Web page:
Cunane hasn’t let it.

Retelling the story has brought her closer to her family, as they share memories long forgotten in a public forum.

“You know, it’s been really interesting because some of my closest friends, my teammates and friends outside of basketball, didn’t even know the whole story of my dad’s accident and what all happened,” Cunane says. “With it being basically told on national television, it was just crazy to see people’s reaction to that side of me and my family.

“At the same time, I think it’s cool that hopefully it inspires somebody and touches somebody’s heart to let them know that like they can keep fighting and they can be inspiring and turn the bad into good.”

Moore believes much of Cunane’s positive outlook – and her perpetual smile – comes from her family background.

Cunane with head coach Wes Moore and Athletics Director Boo Corrigan.
Cunane with head coach Wes Moore, right, and Athletics Director Boo Corrigan.

“After all he’s been through, he is always upbeat, quick to tell you a joke or a one-liner at you and just fun to be around,” Moore says. “And so I think Elissa has learned from the great example she has right there in her house.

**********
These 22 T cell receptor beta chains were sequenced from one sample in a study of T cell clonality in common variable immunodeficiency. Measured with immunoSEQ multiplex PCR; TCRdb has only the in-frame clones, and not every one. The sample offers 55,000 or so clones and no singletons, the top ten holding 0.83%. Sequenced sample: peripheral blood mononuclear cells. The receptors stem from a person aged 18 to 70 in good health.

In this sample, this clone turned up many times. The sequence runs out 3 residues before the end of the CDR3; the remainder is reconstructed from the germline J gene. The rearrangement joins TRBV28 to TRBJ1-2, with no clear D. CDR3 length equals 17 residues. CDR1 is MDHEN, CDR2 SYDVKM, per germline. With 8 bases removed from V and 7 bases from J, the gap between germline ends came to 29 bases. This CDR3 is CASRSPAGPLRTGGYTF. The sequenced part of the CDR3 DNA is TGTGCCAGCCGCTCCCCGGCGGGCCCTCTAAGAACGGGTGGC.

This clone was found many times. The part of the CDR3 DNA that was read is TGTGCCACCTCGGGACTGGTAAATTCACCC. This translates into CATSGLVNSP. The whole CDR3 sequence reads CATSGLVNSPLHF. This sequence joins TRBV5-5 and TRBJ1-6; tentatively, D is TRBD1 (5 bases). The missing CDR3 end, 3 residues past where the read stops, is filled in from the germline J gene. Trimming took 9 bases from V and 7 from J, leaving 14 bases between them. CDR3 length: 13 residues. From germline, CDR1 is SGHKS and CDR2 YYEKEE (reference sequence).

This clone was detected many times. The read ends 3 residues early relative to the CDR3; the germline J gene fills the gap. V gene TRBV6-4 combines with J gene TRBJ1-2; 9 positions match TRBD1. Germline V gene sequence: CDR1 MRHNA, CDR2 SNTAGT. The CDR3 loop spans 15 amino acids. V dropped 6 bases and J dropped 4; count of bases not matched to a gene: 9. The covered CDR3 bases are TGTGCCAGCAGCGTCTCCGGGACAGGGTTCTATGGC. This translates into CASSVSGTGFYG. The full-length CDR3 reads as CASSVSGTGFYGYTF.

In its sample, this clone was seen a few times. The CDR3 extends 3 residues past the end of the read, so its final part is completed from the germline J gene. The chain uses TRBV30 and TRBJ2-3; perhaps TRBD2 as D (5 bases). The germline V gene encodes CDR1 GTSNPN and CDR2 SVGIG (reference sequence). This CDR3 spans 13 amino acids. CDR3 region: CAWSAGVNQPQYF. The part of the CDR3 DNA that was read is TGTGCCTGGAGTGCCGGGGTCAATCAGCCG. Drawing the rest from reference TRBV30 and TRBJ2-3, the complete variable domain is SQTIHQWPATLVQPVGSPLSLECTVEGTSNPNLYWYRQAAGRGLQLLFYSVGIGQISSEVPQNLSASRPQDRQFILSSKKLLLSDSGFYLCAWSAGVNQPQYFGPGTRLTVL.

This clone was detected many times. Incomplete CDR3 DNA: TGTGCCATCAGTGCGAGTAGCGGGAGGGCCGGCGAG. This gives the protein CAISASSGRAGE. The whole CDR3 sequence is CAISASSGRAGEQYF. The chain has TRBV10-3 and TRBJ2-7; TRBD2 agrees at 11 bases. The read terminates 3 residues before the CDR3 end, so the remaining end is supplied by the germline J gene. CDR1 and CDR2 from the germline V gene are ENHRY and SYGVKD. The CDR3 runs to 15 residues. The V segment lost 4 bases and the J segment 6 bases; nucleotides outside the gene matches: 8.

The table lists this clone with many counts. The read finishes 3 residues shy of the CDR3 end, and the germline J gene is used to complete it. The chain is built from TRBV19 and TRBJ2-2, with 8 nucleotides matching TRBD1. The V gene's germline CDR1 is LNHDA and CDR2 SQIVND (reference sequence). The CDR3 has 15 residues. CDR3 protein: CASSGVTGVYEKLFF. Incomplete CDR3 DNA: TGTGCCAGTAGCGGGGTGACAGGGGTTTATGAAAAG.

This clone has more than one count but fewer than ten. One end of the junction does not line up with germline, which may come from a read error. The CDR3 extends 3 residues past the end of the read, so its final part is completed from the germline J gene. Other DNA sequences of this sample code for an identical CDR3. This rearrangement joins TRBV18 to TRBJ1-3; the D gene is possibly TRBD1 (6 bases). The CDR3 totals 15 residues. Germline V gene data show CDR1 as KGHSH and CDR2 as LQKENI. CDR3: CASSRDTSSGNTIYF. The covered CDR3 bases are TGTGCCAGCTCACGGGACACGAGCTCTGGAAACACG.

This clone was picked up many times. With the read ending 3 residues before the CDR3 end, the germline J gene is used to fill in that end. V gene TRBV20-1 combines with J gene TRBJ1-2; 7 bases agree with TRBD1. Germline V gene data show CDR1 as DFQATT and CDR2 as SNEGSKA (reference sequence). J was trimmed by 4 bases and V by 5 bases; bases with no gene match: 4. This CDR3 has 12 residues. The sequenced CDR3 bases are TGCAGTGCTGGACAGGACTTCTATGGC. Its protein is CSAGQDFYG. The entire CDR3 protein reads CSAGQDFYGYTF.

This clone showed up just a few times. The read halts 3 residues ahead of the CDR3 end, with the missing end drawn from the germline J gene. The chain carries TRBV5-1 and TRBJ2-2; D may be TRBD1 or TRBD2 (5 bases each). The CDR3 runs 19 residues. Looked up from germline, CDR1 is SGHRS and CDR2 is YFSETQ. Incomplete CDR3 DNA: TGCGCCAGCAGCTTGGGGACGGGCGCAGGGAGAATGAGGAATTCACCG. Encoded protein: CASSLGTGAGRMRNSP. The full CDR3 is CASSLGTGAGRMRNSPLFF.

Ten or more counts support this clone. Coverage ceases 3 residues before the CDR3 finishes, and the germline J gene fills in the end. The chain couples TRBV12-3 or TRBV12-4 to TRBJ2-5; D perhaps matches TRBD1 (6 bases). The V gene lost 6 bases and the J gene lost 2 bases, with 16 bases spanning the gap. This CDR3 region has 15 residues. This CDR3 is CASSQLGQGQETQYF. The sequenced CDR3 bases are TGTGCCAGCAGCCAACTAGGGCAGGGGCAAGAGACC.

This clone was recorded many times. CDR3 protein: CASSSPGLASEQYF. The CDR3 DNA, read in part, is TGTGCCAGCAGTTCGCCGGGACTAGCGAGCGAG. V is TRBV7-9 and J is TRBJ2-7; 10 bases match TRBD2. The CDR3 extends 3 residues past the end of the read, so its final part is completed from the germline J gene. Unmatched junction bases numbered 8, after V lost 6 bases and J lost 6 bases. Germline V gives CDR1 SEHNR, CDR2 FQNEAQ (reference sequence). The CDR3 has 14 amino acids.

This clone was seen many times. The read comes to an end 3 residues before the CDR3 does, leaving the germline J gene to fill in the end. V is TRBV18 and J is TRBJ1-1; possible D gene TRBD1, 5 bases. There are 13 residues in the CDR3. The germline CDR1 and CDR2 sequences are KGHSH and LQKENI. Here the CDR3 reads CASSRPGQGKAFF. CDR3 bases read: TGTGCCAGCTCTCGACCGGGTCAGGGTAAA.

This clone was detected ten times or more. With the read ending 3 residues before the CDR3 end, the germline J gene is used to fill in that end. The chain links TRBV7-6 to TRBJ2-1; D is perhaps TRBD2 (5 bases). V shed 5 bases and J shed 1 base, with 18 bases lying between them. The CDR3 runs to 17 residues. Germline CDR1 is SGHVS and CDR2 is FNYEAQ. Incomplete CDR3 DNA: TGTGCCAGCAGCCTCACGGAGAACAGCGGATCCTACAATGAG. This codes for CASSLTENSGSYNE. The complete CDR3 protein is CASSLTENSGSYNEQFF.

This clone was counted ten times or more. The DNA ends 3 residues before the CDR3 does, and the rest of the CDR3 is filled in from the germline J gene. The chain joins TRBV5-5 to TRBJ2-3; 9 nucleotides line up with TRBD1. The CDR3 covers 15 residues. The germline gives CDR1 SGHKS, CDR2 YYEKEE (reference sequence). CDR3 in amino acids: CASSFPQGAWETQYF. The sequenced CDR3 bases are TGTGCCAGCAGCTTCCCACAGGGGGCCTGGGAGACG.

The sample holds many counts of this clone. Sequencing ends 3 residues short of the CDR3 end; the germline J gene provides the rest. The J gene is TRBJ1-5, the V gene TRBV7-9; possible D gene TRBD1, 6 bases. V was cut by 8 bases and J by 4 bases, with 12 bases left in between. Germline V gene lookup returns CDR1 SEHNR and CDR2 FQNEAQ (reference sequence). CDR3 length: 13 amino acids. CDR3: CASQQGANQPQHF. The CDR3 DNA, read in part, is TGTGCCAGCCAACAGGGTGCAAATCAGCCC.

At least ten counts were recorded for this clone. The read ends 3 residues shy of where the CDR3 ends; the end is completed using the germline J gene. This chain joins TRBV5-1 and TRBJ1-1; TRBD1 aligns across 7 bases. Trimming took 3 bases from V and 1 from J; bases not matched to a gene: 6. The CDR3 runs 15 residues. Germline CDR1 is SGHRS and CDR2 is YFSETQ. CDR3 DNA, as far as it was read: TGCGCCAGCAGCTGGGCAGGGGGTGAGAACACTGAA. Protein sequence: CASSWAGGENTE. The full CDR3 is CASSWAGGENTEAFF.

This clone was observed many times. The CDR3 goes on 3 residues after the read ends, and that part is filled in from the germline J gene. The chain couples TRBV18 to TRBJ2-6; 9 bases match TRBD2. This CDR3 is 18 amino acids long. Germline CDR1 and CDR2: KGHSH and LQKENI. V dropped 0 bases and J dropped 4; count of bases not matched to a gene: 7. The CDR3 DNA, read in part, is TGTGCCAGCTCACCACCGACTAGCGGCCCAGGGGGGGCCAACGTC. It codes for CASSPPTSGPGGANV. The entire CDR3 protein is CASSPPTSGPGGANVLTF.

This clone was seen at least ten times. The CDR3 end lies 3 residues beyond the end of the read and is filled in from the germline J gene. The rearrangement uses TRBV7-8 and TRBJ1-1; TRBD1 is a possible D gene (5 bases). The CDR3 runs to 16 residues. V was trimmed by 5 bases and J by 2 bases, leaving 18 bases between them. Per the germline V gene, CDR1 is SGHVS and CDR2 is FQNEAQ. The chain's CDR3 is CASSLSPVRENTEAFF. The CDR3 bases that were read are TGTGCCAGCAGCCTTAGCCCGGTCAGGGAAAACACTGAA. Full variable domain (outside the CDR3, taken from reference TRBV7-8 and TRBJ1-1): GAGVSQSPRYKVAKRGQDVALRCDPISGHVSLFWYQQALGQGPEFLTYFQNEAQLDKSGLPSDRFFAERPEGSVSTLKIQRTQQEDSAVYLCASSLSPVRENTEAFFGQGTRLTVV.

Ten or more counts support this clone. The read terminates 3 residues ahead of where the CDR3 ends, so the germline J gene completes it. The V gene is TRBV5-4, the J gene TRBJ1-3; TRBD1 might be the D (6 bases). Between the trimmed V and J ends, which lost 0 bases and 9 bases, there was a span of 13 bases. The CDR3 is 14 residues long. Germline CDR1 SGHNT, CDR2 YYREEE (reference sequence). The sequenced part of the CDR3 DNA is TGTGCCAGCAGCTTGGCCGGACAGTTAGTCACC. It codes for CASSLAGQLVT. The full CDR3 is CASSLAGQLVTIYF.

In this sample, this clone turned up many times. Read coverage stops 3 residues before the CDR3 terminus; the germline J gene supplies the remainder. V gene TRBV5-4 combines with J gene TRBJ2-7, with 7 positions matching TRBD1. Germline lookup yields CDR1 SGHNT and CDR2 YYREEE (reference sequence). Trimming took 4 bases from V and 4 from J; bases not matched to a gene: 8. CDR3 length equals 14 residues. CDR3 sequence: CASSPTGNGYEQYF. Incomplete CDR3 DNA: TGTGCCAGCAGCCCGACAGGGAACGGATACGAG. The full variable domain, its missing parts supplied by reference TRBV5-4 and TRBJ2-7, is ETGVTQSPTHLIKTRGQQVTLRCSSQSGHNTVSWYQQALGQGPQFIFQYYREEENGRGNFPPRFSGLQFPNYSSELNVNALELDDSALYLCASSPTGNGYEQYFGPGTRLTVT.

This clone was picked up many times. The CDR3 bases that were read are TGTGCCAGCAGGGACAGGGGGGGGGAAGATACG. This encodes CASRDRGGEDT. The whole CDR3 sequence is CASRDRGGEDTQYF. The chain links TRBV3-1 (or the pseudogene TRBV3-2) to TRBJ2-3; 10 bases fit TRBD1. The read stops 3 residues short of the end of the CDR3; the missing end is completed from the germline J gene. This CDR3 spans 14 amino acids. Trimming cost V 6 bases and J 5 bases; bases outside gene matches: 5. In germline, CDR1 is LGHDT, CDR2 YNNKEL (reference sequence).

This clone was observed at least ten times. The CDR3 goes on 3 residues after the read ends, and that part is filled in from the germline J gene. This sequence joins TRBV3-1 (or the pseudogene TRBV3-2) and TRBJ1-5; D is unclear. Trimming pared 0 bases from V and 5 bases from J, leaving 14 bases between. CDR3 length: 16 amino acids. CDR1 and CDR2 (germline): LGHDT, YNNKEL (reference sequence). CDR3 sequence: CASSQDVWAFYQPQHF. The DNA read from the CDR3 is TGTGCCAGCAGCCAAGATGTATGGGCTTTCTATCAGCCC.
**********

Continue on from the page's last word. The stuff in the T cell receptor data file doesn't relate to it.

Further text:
“Her teammates love her. They appreciate what she does on the court, but also the kind of person she is off of it, because of her ability to share all those things that her dad taught her with everyone around her. She’s a special kid.”

Heading Into ‘the Fun Part’

So far, Cunane’s junior season could hardly have been better. She helped the Wolfpack defeat two No. 1 teams, South Carolina and Louisville, during the season. She missed one game after a COVID exposure in February, but rebounded quickly.

She’s averaged a career-high 16.8 points and 8.6 rebounds, with percentages for overall shooting, 3-point shooting and free-throw shooting that all rank among the best in the ACC and in the nation. In three wins in Greensboro last weekend, Cunane scored 27, 22 and 20 points, respectively, to earn the ACC Championship’s MVP Award and help this year’s team match titles won by the Wolfpack in 1978, ’85, ’87, ’93 and 2020.

All while pursuing a degree in conservation biology with an eye toward working in environmental education after her playing career is over.

Now, Cunane, Moore and the Pack head to the NCAA Championship for the next three weeks, isolating in a Texas hotel because of mandated COVID quarantine protocols. It will be unlike any tournament ever played, though, with games played at six sites in and around San Antonio.

“Now’s the fun part,” Moore says.

And that, like almost everything else, makes Cunane smile.